Where a taxpayer has an AFS, the maximum that may be expensed for each UOP is $5,000. Where there is no AFS, the maximum that may be expensed per UOP is $500.

What is a unit of property UOP?

Generally, for purposes of the de minimus safe harbor, a UOP is property, material, or supply acquired or produced where—

1) the taxpayer has, at the beginning of the year, a written accounting policy that treats for book purposes amounts paid for property costing up to a predetermined dollar limit as a current expense (book-tax conformity requirement);
2) amount paid for property is expensed in a AFS or on the books and records if no AFS exists in accordance with the written accounting policy; and
3) the cost incurred per UOP is not more than $5,000 if the taxpayer has an AFS and not more than $500 otherwise.

Looking at the above, it’s apparent how important it is to properly identify a UOP to best maximize the benefits under the safe harbor. For example, the regulations will allow a taxpayer with an AFS that acquires 50 computers costing $1,000 per computer, 50 printers costing $500 per printer ($75,000 in total) to expense up to the full $75,000 if items 1 through 3 above are satisfied, along with the proper tax returns election as further discussed below. In addition, the taxpayer may still have the IRC section 179 expense election available.

Where UOP thresholds exceed the $5,000 or $500 limits, the entire cost should be capitalized but may be eligible for full or partial expensing under IRC section 179. In addition, taxpayers should closely review whether a UOP requires capitalization as part of a larger improvement or self-constructed asset.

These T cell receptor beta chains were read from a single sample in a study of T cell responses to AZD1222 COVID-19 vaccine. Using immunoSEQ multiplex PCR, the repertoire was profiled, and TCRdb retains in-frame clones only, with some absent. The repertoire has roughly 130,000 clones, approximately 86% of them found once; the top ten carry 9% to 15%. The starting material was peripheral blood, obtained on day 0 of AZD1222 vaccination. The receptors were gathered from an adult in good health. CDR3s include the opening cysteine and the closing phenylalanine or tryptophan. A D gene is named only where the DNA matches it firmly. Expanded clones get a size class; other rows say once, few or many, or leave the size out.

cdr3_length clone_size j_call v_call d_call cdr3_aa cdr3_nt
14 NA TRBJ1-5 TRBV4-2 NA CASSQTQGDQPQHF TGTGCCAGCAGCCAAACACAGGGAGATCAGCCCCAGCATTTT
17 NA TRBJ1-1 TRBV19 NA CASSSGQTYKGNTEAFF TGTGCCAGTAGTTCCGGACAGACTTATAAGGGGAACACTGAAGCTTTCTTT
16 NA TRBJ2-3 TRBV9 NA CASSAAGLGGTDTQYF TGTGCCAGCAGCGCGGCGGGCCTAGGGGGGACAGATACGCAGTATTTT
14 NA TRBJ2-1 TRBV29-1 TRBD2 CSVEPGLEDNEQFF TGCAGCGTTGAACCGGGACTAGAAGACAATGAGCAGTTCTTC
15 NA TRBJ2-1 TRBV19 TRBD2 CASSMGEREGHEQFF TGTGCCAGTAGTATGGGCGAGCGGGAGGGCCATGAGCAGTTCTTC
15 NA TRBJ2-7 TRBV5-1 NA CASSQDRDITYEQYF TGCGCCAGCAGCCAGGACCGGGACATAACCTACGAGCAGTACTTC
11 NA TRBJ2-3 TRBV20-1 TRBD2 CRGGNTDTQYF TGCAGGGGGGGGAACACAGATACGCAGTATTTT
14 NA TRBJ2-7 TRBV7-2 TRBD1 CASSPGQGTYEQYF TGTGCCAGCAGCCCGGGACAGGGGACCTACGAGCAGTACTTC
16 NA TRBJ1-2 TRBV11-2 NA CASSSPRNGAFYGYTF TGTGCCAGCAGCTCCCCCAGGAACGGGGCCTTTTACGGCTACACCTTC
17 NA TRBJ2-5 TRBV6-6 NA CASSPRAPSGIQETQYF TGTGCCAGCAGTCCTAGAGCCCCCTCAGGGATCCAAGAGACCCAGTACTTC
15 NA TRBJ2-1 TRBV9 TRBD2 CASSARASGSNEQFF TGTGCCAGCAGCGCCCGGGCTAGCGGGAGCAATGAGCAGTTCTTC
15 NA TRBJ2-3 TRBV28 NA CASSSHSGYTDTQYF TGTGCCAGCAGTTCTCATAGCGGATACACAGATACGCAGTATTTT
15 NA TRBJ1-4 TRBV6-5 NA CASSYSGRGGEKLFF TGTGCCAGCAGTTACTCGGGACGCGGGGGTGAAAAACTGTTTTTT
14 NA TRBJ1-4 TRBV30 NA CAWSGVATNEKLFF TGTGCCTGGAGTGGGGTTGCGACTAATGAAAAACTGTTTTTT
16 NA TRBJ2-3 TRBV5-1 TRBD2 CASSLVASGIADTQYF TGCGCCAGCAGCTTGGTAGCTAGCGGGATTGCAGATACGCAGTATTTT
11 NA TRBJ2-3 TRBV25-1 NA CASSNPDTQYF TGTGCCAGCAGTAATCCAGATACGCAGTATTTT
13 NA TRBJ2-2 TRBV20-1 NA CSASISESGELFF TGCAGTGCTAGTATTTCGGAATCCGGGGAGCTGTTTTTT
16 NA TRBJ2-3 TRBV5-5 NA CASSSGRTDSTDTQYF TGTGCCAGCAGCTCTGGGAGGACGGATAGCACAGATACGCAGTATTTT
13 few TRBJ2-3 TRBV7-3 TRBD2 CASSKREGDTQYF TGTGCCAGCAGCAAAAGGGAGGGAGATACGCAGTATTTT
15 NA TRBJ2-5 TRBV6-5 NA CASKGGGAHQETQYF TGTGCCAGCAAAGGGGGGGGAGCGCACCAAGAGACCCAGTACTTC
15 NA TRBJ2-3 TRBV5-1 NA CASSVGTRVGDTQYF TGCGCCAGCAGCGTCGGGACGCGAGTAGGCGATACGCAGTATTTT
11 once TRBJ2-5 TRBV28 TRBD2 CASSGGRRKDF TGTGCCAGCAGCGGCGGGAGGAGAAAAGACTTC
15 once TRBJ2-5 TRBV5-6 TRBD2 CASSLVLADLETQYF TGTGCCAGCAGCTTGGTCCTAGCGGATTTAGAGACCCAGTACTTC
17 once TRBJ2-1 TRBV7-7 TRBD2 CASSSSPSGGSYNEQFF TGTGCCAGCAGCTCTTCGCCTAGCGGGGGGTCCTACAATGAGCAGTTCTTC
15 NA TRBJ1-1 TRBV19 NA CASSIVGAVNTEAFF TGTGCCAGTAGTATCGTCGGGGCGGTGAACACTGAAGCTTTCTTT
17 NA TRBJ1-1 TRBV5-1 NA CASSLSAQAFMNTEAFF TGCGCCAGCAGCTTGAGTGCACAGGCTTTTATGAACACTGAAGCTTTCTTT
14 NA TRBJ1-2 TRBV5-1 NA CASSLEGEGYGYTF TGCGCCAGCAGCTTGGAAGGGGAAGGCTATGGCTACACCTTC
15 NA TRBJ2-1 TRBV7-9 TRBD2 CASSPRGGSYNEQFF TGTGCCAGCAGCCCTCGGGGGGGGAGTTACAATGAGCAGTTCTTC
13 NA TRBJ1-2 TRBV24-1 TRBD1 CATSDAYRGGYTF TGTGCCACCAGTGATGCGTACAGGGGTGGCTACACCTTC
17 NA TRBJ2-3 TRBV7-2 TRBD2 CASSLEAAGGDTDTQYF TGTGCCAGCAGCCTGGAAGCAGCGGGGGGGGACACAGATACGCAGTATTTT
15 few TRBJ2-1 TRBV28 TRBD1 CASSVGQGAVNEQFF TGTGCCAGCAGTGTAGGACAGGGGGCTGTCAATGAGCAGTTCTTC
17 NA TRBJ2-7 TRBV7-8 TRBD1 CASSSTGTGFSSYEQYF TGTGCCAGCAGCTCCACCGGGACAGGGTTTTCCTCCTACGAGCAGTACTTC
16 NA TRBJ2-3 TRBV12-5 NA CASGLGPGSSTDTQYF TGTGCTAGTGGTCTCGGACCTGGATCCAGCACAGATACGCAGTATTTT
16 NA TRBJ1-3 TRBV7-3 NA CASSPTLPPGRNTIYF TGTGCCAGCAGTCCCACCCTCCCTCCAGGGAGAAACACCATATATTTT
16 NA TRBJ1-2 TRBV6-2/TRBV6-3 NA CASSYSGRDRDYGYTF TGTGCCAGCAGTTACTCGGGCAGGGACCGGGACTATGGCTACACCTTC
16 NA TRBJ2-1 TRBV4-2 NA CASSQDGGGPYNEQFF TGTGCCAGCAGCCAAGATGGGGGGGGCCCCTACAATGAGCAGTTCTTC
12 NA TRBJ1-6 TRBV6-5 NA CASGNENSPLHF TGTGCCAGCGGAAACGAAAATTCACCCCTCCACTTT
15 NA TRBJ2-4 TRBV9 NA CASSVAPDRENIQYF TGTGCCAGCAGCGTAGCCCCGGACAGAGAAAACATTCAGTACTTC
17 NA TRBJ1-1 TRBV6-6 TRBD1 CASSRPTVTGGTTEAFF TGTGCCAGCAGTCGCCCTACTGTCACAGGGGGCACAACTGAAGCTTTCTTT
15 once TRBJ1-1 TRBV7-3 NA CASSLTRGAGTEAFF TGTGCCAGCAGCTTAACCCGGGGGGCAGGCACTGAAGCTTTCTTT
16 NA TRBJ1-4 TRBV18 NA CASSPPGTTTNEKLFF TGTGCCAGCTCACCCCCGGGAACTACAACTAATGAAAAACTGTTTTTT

The $5,000 threshold where an AFS exists should benefit a significant number of taxpayers. Conversely, the $500 limitation seems to fall short in light of the liberal amounts allowed taxpayers with an AFS. Not all taxpayer situations require an AFS. So why should a company that maintains its books using advanced accounting system not requiring an AFS be subject to a nominal limitation? 

Regardless, there’s no limitation to the amounts that may be expensed under these provisions when staying within the above parameters. Therefore, it’s very important for taxpayers to review accounting policies and insert necessary procedures to properly segment tangible property purchases recorded in the books.

The De Minimus Safe Harbor Election

Taxpayers should make the election with a timely filed income tax return, including extensions, designating the expensing threshold up to allowed thresholds per UOP for the current year. The election is irrevocable and is made annually, and the expense threshold may be changed year-to-year. Once made, however, the election must be applied consistently to all assets specific to a tax year. In addition, consolidated groups are permitted to make elections specific to subsidiaries subject to the same guidelines.